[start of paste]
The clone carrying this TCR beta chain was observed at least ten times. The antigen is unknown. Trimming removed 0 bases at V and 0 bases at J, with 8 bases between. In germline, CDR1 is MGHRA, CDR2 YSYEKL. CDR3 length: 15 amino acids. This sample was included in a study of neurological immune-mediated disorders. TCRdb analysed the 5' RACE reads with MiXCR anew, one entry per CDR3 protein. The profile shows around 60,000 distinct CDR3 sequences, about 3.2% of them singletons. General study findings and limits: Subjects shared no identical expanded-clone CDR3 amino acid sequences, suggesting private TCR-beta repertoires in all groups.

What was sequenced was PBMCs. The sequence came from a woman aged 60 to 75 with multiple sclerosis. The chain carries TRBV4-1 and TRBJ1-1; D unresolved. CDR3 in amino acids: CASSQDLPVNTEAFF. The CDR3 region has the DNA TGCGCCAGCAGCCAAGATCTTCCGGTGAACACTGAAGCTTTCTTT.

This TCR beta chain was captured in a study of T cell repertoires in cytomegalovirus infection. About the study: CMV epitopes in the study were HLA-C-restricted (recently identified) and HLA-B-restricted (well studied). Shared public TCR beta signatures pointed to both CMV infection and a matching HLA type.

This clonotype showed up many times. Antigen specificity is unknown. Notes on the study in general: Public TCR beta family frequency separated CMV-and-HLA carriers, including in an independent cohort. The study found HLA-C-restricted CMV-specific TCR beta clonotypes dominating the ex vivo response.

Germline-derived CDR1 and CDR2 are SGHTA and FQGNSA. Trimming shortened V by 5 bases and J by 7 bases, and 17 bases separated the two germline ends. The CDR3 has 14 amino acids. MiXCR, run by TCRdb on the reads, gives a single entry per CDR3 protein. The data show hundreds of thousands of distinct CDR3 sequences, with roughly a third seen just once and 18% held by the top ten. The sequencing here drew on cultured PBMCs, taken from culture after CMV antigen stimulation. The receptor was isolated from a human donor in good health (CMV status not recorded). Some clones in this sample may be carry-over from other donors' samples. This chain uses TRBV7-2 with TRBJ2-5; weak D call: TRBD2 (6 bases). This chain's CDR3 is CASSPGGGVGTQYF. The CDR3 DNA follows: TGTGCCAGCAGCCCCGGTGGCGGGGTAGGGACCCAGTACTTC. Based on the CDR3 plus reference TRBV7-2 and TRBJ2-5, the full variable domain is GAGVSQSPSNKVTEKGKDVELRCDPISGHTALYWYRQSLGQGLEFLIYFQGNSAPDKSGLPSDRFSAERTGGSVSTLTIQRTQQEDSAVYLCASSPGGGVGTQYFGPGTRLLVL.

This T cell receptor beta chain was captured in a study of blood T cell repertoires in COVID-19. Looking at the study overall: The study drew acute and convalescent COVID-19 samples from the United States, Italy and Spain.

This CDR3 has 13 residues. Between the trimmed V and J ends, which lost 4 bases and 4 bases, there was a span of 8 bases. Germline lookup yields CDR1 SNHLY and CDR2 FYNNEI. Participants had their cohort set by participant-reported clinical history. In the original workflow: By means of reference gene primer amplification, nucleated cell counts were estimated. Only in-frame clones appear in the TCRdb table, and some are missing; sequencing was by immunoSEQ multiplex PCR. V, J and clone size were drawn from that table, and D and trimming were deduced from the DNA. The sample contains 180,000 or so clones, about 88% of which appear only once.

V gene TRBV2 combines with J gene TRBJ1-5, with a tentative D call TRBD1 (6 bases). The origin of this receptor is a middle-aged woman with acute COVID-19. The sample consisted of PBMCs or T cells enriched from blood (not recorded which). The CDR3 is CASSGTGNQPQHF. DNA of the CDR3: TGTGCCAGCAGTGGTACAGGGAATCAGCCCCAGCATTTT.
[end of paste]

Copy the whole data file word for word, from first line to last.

The clone carrying this TCR beta chain was observed at least ten times. The antigen is unknown. Trimming removed 0 bases at V and 0 bases at J, with 8 bases between. In germline, CDR1 is MGHRA, CDR2 YSYEKL. CDR3 length: 15 amino acids. This sample was included in a study of neurological immune-mediated disorders. TCRdb analysed the 5' RACE reads with MiXCR anew, one entry per CDR3 protein. The profile shows around 60,000 distinct CDR3 sequences, about 3.2% of them singletons. General study findings and limits: Subjects shared no identical expanded-clone CDR3 amino acid sequences, suggesting private TCR-beta repertoires in all groups.

What was sequenced was PBMCs. The sequence came from a woman aged 60 to 75 with multiple sclerosis. The chain carries TRBV4-1 and TRBJ1-1; D unresolved. CDR3 in amino acids: CASSQDLPVNTEAFF. The CDR3 region has the DNA TGCGCCAGCAGCCAAGATCTTCCGGTGAACACTGAAGCTTTCTTT.

This TCR beta chain was captured in a study of T cell repertoires in cytomegalovirus infection. About the study: CMV epitopes in the study were HLA-C-restricted (recently identified) and HLA-B-restricted (well studied). Shared public TCR beta signatures pointed to both CMV infection and a matching HLA type.

This clonotype showed up many times. Antigen specificity is unknown. Notes on the study in general: Public TCR beta family frequency separated CMV-and-HLA carriers, including in an independent cohort. The study found HLA-C-restricted CMV-specific TCR beta clonotypes dominating the ex vivo response.

Germline-derived CDR1 and CDR2 are SGHTA and FQGNSA. Trimming shortened V by 5 bases and J by 7 bases, and 17 bases separated the two germline ends. The CDR3 has 14 amino acids. MiXCR, run by TCRdb on the reads, gives a single entry per CDR3 protein. The data show hundreds of thousands of distinct CDR3 sequences, with roughly a third seen just once and 18% held by the top ten. The sequencing here drew on cultured PBMCs, taken from culture after CMV antigen stimulation. The receptor was isolated from a human donor in good health (CMV status not recorded). Some clones in this sample may be carry-over from other donors' samples. This chain uses TRBV7-2 with TRBJ2-5; weak D call: TRBD2 (6 bases). This chain's CDR3 is CASSPGGGVGTQYF. The CDR3 DNA follows: TGTGCCAGCAGCCCCGGTGGCGGGGTAGGGACCCAGTACTTC. Based on the CDR3 plus reference TRBV7-2 and TRBJ2-5, the full variable domain is GAGVSQSPSNKVTEKGKDVELRCDPISGHTALYWYRQSLGQGLEFLIYFQGNSAPDKSGLPSDRFSAERTGGSVSTLTIQRTQQEDSAVYLCASSPGGGVGTQYFGPGTRLLVL.

This T cell receptor beta chain was captured in a study of blood T cell repertoires in COVID-19. Looking at the study overall: The study drew acute and convalescent COVID-19 samples from the United States, Italy and Spain.

This CDR3 has 13 residues. Between the trimmed V and J ends, which lost 4 bases and 4 bases, there was a span of 8 bases. Germline lookup yields CDR1 SNHLY and CDR2 FYNNEI. Participants had their cohort set by participant-reported clinical history. In the original workflow: By means of reference gene primer amplification, nucleated cell counts were estimated. Only in-frame clones appear in the TCRdb table, and some are missing; sequencing was by immunoSEQ multiplex PCR. V, J and clone size were drawn from that table, and D and trimming were deduced from the DNA. The sample contains 180,000 or so clones, about 88% of which appear only once.

V gene TRBV2 combines with J gene TRBJ1-5, with a tentative D call TRBD1 (6 bases). The origin of this receptor is a middle-aged woman with acute COVID-19. The sample consisted of PBMCs or T cells enriched from blood (not recorded which). The CDR3 is CASSGTGNQPQHF. DNA of the CDR3: TGTGCCAGCAGTGGTACAGGGAATCAGCCCCAGCATTTT.